Dr. SeonAe Yeo, an associate professor at the University of North Carolina-Chapel Hill School of Nursing, spoke with the Fayetteville Observer about exercising during pregnancy.
It differs for each woman, said Dr. SeonAe Yeo, an associate professor at the University of North Carolina School of Nursing.
As a general rule of thumb, Yeo said, the Centers for Disease Control and Prevention recommend that healthy women with healthy pregnancies should have moderate intensity exercise about 30 minutes a day, while avoiding contact sports, scuba diving and horseback riding…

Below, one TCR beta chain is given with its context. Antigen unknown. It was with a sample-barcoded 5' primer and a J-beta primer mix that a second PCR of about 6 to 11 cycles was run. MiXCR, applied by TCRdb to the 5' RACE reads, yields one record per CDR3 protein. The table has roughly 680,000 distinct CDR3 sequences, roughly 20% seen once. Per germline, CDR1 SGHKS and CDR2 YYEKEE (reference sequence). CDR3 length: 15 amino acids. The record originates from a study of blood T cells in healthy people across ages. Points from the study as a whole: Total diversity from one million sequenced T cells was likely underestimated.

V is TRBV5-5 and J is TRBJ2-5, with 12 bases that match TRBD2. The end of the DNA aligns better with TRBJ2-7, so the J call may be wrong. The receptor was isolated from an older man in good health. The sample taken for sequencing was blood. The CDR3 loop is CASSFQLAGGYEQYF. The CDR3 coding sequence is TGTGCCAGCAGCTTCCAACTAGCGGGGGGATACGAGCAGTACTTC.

…”How much is too much is really dependant on what kind of sports and exercise they are accustomed to,” she said. It would be a mistake to begin a hard-core program during pregnancy, she said. It’s also dangerous for pregnant women to become overheated, she said…
Schutzer and Yeo said many physically fit pregnant women tend to go to lower impact workouts, such as walking or yoga, during pregnancy. “Many pregnant women in my exercise studies often express that they switch to yoga, and they feel much better,” Yeo said. “In one study, I found that stretching exercises prevented (pregnancy-induced hypertension) more than walking.”
Read the full story: Pregnant women try to balance fitness, safety.
Dr. Yeo studies the physiologic effects of physical activities and exercise on the prevention of gestational hypertension and pre-eclampsia among previously sedentary pregnant women, obesity and depressive symptoms during pregnancy, and has performed randomized clinical trials of exercise.